Baucus retirement opens way for sweeping legislative changes
By Paul Kane and Lori Montgomery,
Sen. Max Baucus (D-Mont.), one of the most influential congressional figures of his era, announced his intention Tuesday to retire, a move that could produce sweeping changes in the political and legislative landscape over the next two years.
The announcement could mark the beginning of one of the most consequential periods in Baucus’s long public career, because he pledged to devote the rest of his time in Washington to pursuing a comprehensive rewrite of the federal tax code, a long-shot effort that many see as key to breaking the fiscal gridlock that has paralyzed Washington in recent years.
That paralysis of taxes and spending has been a central feature of Obama’s presidency, and Baucus said that when the president called him Tuesday about his retirement, Baucus quickly turned the discussion to tax reform. “They’re going to get tired of me,” Baucus said in an interview, adding that White House officials are still searching for a strategy for ending the stalemate.
Baucus, chairman of the Senate Finance Committee, which has jurisdiction over tax issues, said his decision not to seek reelection frees him from the demands of a campaign and will also allow him to focus on new trade agreements and implementation of the Obama health-care initiative, which he played a major role in drafting.
Baucus at some times has been a key Obama ally and at others a thorn in his side. Shortly after Obama took office, Baucus crafted large portions of the massive 2009 economic stimulus package and played a key role in drafting the president’s health-care plan. Last week he opposed Obama’s gun-control proposal, the failure of which was a crushing defeat for the president.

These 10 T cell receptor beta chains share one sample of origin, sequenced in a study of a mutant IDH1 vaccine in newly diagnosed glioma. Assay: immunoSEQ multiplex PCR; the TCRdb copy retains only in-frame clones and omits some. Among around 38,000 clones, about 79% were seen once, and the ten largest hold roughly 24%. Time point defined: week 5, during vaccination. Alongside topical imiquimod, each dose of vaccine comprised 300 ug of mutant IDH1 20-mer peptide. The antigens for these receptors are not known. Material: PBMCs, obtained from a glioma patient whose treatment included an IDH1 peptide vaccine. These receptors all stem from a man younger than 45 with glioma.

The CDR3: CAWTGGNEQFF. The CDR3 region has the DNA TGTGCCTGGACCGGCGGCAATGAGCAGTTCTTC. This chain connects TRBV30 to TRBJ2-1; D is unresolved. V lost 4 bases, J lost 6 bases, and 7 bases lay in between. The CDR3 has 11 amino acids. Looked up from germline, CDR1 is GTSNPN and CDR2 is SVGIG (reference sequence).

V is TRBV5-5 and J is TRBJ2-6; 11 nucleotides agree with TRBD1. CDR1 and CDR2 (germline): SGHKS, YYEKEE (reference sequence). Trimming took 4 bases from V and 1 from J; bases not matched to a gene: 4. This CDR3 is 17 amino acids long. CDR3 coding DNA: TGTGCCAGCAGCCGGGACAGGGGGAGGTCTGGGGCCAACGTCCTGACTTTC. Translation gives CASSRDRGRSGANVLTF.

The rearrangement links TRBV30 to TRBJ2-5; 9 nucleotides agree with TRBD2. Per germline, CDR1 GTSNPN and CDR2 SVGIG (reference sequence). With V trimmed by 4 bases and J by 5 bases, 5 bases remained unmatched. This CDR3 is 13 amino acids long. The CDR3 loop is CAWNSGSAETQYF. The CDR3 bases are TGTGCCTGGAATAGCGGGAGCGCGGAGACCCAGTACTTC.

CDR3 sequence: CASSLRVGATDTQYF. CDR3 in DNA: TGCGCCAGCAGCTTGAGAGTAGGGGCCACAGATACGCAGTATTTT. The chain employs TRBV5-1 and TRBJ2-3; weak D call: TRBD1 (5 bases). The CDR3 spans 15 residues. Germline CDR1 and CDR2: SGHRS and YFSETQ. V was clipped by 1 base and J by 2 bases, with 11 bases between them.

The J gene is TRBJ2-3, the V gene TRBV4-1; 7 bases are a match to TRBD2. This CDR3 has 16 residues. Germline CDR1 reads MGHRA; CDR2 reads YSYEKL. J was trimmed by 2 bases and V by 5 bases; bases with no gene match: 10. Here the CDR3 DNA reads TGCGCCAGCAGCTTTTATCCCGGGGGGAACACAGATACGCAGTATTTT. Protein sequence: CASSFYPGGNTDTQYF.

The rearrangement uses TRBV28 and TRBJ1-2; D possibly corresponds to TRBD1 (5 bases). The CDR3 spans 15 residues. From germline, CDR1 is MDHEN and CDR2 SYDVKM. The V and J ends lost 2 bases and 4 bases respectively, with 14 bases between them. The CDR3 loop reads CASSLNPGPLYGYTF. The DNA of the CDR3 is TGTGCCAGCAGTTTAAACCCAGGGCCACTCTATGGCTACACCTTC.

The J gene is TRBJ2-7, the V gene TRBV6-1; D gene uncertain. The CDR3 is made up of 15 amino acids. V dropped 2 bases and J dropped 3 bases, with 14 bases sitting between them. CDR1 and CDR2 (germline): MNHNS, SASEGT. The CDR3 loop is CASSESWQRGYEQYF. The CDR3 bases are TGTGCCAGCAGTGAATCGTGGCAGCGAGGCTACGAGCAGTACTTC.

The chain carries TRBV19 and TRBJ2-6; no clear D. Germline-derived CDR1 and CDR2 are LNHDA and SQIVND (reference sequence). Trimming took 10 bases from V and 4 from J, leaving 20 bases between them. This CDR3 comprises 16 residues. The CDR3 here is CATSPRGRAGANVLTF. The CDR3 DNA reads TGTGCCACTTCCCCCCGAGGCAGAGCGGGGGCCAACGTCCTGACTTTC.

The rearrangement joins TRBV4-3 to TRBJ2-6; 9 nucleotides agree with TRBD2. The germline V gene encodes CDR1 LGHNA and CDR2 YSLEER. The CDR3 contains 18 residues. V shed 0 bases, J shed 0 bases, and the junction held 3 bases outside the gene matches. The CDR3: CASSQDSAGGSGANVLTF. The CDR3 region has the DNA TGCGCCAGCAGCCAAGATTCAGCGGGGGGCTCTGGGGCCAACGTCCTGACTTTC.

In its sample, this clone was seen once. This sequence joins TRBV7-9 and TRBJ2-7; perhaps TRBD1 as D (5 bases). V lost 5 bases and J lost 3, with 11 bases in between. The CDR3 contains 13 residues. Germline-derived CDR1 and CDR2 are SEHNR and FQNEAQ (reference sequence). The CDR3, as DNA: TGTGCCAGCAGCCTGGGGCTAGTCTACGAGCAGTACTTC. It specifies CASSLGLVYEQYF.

Baucus defended his gun vote as a representation of his state’s libertarian views, adding that nobody from the White House or the Democratic leadership tried to get him to vote the other way.
“I didn’t get my arm twisted by anybody on that. Because that’s Montana,” Baucus said. “I have a sign on my desk: ‘Montana comes first.’ ”
Baucus infuriated Democratic colleagues in 2001, just ahead of a potentially tough reelection fight, when he worked with Republicans to write one of the largest tax cuts in American history just months after George W. Bush won the White House. In 2003, he helped Bush pass his Medicare prescription drug plan, but in 2005, he led the opposition to Bush’s effort to partially privatize Social Security.
Baucus, 71, has spent most of his adult life in Washington, having been elected to the House in 1974 and to the Senate in 1978. He explained his decision to retire in squarely personal terms, saying he had been wrestling with the idea since his mother died just over a year ago.
“It made me realize I’m not immortal. We’re all mortals,” Baucus said. “I don’t want to leave here when I’m 80 years old. There are things I want to do. . . . I want to see what life is like outside the United States Senate.”
With more than $5 million already in his campaign war chest, Baucus had been aggressively raising funds for reelection in a state that gave Republican presidential nominee Mitt Romney a 13-percentage-point victory in 2012.
“It’s a big loss for the Senate,” said Sen. Charles E. Grassley (R-Iowa). He drafted the 2001 tax cuts and the Medicare law with Baucus, who has been the top Democrat on the Finance Committee since 2001.
Baucus became the fifth Senate committee chairman, with more than 140 combined years of experience, to announce his intention to retire next year. The others include John D. Rockefeller IV, (D-W.Va.), 75, chairman of the commerce committee, and Tom Harkin (D-Iowa), 73, chairman of the health committee. In recent years, longtime committee chairmen Robert C. Byrd (D-W.Va.), Daniel K. Inouye (D-Hawaii) and Edward M. Kennedy (D-Mass.) died in office.